EU sugar prices ‘likely to fall further’

European sugar prices are likely to fall further during 2015, British Sugar parent company Associated British Foods (ABF) has warned.

Lower sugar prices in the European Union held back group profits over the past 12 months, said the company, which unveiled its annual results on Tuesday (4 November).

See also: Beet growers face hefty price cut

But a strong performance by clothing retailer Primark, also owned by ABF, helped lift overall pre-tax profits for the group to £1.02bn.

“Much lower sugar prices in the EU held back the group’s profit growth although, operationally, sugar performed well,” said ABF chief executive George Weston.

AB Sugar revenue was substantially lower in 2014 at £2.083bn compared with £2.677bn last year, driven by declining sugar prices, lower volumes and adverse currency translation.

Adjusted operating profit for AB Sugar 2014 fell to £189m from £434m.

European prices were driven down by increased market competition as competitors sought to establish new market positions ahead of the removal of EU sugar quotas in 2017, said ABF.

A desire to reduce higher-than-normal EU quota stock levels also had an effect.

Mr Weston said: “We expect EU prices to fall further during the coming year, but remain confident that our well-invested sugar assets position us among the world’s lowest-cost sugar producers.”

ABF continues to anticipate further restructuring in the European sugar industry and volatility in market prices as the high stock levels are liquidated.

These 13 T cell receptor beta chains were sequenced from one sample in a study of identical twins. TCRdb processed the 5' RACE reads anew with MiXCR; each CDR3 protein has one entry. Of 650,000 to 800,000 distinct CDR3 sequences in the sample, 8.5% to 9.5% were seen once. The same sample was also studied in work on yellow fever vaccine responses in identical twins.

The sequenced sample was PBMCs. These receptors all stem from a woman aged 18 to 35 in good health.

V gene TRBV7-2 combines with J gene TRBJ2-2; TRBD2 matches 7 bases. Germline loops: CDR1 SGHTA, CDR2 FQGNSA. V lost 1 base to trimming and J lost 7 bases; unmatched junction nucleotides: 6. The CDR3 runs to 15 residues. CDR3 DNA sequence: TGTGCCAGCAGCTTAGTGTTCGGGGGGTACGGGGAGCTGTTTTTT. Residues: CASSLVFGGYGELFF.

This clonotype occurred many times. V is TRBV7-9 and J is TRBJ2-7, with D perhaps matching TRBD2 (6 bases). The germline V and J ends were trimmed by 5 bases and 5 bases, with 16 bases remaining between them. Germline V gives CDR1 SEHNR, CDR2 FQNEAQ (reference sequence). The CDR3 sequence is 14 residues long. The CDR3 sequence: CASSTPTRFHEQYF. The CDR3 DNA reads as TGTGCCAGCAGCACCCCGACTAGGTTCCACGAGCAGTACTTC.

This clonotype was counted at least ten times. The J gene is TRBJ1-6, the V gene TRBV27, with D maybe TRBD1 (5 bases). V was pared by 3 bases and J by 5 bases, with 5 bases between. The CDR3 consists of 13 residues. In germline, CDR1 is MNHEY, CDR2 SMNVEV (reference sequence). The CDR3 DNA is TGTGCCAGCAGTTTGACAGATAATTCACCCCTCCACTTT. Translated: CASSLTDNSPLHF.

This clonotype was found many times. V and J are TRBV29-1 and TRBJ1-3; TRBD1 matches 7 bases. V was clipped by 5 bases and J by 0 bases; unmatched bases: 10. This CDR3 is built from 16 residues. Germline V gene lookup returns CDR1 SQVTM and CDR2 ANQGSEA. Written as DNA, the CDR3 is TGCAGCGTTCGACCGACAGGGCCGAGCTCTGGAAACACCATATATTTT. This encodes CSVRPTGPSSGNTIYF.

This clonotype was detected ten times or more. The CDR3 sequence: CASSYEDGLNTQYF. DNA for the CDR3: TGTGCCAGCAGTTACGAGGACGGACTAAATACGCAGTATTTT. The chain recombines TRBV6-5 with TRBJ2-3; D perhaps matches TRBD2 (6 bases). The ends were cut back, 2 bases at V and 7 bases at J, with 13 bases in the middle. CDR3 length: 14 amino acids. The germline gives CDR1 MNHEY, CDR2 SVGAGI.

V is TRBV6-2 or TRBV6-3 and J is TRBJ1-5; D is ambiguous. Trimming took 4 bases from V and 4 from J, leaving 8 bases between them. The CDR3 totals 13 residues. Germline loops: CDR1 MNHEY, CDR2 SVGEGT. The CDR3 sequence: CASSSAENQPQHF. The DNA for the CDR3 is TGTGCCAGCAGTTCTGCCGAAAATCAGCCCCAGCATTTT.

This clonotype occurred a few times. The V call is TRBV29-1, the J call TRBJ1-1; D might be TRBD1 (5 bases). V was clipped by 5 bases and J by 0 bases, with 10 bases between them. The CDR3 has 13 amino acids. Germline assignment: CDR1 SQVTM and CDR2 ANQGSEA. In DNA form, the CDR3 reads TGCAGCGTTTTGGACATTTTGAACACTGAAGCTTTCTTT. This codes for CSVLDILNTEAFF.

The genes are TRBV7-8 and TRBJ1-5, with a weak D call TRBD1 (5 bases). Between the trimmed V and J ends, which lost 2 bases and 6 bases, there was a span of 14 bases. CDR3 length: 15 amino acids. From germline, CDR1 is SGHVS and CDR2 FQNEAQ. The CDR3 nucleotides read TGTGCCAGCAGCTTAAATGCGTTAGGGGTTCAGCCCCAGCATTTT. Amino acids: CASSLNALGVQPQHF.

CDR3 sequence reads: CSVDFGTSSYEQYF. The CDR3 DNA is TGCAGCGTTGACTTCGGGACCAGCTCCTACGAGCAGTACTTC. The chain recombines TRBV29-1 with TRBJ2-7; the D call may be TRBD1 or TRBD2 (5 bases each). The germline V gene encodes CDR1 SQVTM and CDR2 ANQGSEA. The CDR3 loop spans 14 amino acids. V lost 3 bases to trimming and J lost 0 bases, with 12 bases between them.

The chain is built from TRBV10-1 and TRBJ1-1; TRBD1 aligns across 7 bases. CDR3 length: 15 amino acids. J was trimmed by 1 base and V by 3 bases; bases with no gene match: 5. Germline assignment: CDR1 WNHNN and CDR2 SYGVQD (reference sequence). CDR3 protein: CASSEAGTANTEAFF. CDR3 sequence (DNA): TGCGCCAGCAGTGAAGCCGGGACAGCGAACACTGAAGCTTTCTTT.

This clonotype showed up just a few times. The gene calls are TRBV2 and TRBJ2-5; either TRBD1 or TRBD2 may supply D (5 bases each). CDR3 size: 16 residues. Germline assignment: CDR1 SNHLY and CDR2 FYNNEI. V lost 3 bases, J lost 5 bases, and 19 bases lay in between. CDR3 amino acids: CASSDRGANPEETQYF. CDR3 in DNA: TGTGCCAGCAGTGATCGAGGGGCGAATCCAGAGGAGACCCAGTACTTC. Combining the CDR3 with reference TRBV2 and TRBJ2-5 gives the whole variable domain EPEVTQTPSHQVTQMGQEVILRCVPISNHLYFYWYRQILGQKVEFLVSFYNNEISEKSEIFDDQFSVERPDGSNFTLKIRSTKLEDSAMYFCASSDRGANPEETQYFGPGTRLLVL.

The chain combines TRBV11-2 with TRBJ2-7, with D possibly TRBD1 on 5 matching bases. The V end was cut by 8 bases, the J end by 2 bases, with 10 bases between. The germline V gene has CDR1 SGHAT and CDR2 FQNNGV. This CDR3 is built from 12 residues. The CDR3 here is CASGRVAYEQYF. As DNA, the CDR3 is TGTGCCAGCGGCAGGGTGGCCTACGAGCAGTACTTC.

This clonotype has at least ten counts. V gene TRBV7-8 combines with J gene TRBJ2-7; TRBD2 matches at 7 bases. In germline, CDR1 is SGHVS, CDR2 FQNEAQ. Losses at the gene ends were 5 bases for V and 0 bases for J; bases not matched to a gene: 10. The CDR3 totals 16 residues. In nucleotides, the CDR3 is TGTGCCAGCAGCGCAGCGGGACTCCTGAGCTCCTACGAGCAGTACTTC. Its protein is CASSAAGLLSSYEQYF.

It said: “This structural change is painful, but AB Sugar has risen to challenges of this nature before, and does so this time with a programme of continuous performance improvement.

“We are one of the most efficient producers in the EU and will continue to take the necessary action to ensure that we are well placed to operate in the post-quota environment.”

The world sugar price, which has more of an impact on EU exports and ABF’s Chinese sugar business, was low and fell further throughout the year.

But ABF said it considered the low world sugar price to be unsustainable given that it was markedly below the global average cost of production.

British Sugar produced 1.32m tonnes of sugar compared with 1.15m tonnes last year.

Good growing conditions extended into the mild winter resulting in higher beet yields and sugar content than last year, said ABF.

All UK factories performed well, with further progress achieved in performance improvement initiatives and in health, safety and environmental metrics.

The crop for the 2014-15 campaign had benefited from excellent growing conditions, with every indication that it would be much larger than that processed in the previous year.

The new campaign had started well, with production ahead of schedule and Newark and Wissington factories already exceeding daily beet throughput records.

“This larger crop will provide the opportunity to confirm our ability to process the higher volumes that we expect to become the norm in a post-quota environment,” said ABF.

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